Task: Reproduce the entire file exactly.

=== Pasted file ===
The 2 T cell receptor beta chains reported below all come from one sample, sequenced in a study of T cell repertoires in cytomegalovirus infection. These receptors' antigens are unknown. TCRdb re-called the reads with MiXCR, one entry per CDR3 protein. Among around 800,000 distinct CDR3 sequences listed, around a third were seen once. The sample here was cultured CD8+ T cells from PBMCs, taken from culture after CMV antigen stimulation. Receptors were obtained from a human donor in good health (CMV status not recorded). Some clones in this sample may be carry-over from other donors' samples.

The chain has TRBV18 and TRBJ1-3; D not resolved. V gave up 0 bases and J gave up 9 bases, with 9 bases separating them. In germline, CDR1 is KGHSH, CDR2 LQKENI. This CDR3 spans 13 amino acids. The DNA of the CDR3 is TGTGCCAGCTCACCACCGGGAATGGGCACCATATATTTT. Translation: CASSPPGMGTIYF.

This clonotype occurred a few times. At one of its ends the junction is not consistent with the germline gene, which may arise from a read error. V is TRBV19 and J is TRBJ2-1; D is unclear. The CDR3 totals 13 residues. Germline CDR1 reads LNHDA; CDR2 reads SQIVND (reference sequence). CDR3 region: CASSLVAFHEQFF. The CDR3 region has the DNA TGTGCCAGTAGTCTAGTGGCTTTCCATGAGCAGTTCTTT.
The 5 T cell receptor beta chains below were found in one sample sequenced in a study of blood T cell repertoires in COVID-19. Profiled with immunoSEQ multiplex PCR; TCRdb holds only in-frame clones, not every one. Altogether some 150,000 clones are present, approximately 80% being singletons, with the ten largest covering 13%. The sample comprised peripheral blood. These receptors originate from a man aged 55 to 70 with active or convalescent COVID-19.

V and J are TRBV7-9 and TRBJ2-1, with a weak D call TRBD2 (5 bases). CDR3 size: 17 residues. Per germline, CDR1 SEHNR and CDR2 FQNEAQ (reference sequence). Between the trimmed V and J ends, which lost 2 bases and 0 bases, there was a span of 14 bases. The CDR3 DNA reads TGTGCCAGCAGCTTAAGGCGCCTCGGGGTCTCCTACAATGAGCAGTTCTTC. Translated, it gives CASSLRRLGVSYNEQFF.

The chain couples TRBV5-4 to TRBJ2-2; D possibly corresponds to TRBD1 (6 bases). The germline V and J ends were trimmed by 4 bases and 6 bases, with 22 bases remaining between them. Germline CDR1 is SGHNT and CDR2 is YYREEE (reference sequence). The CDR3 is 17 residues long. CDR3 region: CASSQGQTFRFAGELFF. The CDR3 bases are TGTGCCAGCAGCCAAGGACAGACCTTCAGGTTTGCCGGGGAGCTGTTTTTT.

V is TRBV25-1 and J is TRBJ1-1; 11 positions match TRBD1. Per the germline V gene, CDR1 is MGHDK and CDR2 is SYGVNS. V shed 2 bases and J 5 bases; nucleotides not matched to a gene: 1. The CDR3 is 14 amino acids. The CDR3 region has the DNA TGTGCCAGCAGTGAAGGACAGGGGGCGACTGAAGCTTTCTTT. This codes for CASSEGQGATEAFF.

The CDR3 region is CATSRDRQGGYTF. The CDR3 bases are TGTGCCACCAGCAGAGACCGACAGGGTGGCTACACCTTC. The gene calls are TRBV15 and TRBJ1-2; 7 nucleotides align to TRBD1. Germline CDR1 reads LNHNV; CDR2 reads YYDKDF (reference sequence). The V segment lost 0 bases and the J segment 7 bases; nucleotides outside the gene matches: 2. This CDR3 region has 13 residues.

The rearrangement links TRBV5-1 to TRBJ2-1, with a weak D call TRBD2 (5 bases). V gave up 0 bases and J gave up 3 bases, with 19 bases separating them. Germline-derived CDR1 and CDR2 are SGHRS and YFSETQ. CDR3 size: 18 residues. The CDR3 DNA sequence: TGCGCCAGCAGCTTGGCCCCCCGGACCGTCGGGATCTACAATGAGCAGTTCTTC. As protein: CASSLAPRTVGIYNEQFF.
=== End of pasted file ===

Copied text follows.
The 2 T cell receptor beta chains reported below all come from one sample, sequenced in a study of T cell repertoires in cytomegalovirus infection. These receptors' antigens are unknown. TCRdb re-called the reads with MiXCR, one entry per CDR3 protein. Among around 800,000 distinct CDR3 sequences listed, around a third were seen once. The sample here was cultured CD8+ T cells from PBMCs, taken from culture after CMV antigen stimulation. Receptors were obtained from a human donor in good health (CMV status not recorded). Some clones in this sample may be carry-over from other donors' samples.

The chain has TRBV18 and TRBJ1-3; D not resolved. V gave up 0 bases and J gave up 9 bases, with 9 bases separating them. In germline, CDR1 is KGHSH, CDR2 LQKENI. This CDR3 spans 13 amino acids. The DNA of the CDR3 is TGTGCCAGCTCACCACCGGGAATGGGCACCATATATTTT. Translation: CASSPPGMGTIYF.

This clonotype occurred a few times. At one of its ends the junction is not consistent with the germline gene, which may arise from a read error. V is TRBV19 and J is TRBJ2-1; D is unclear. The CDR3 totals 13 residues. Germline CDR1 reads LNHDA; CDR2 reads SQIVND (reference sequence). CDR3 region: CASSLVAFHEQFF. The CDR3 region has the DNA TGTGCCAGTAGTCTAGTGGCTTTCCATGAGCAGTTCTTT.
The 5 T cell receptor beta chains below were found in one sample sequenced in a study of blood T cell repertoires in COVID-19. Profiled with immunoSEQ multiplex PCR; TCRdb holds only in-frame clones, not every one. Altogether some 150,000 clones are present, approximately 80% being singletons, with the ten largest covering 13%. The sample comprised peripheral blood. These receptors originate from a man aged 55 to 70 with active or convalescent COVID-19.

V and J are TRBV7-9 and TRBJ2-1, with a weak D call TRBD2 (5 bases). CDR3 size: 17 residues. Per germline, CDR1 SEHNR and CDR2 FQNEAQ (reference sequence). Between the trimmed V and J ends, which lost 2 bases and 0 bases, there was a span of 14 bases. The CDR3 DNA reads TGTGCCAGCAGCTTAAGGCGCCTCGGGGTCTCCTACAATGAGCAGTTCTTC. Translated, it gives CASSLRRLGVSYNEQFF.

The chain couples TRBV5-4 to TRBJ2-2; D possibly corresponds to TRBD1 (6 bases). The germline V and J ends were trimmed by 4 bases and 6 bases, with 22 bases remaining between them. Germline CDR1 is SGHNT and CDR2 is YYREEE (reference sequence). The CDR3 is 17 residues long. CDR3 region: CASSQGQTFRFAGELFF. The CDR3 bases are TGTGCCAGCAGCCAAGGACAGACCTTCAGGTTTGCCGGGGAGCTGTTTTTT.

V is TRBV25-1 and J is TRBJ1-1; 11 positions match TRBD1. Per the germline V gene, CDR1 is MGHDK and CDR2 is SYGVNS. V shed 2 bases and J 5 bases; nucleotides not matched to a gene: 1. The CDR3 is 14 amino acids. The CDR3 region has the DNA TGTGCCAGCAGTGAAGGACAGGGGGCGACTGAAGCTTTCTTT. This codes for CASSEGQGATEAFF.

The CDR3 region is CATSRDRQGGYTF. The CDR3 bases are TGTGCCACCAGCAGAGACCGACAGGGTGGCTACACCTTC. The gene calls are TRBV15 and TRBJ1-2; 7 nucleotides align to TRBD1. Germline CDR1 reads LNHNV; CDR2 reads YYDKDF (reference sequence). The V segment lost 0 bases and the J segment 7 bases; nucleotides outside the gene matches: 2. This CDR3 region has 13 residues.

The rearrangement links TRBV5-1 to TRBJ2-1, with a weak D call TRBD2 (5 bases). V gave up 0 bases and J gave up 3 bases, with 19 bases separating them. Germline-derived CDR1 and CDR2 are SGHRS and YFSETQ. CDR3 size: 18 residues. The CDR3 DNA sequence: TGCGCCAGCAGCTTGGCCCCCCGGACCGTCGGGATCTACAATGAGCAGTTCTTC. As protein: CASSLAPRTVGIYNEQFF.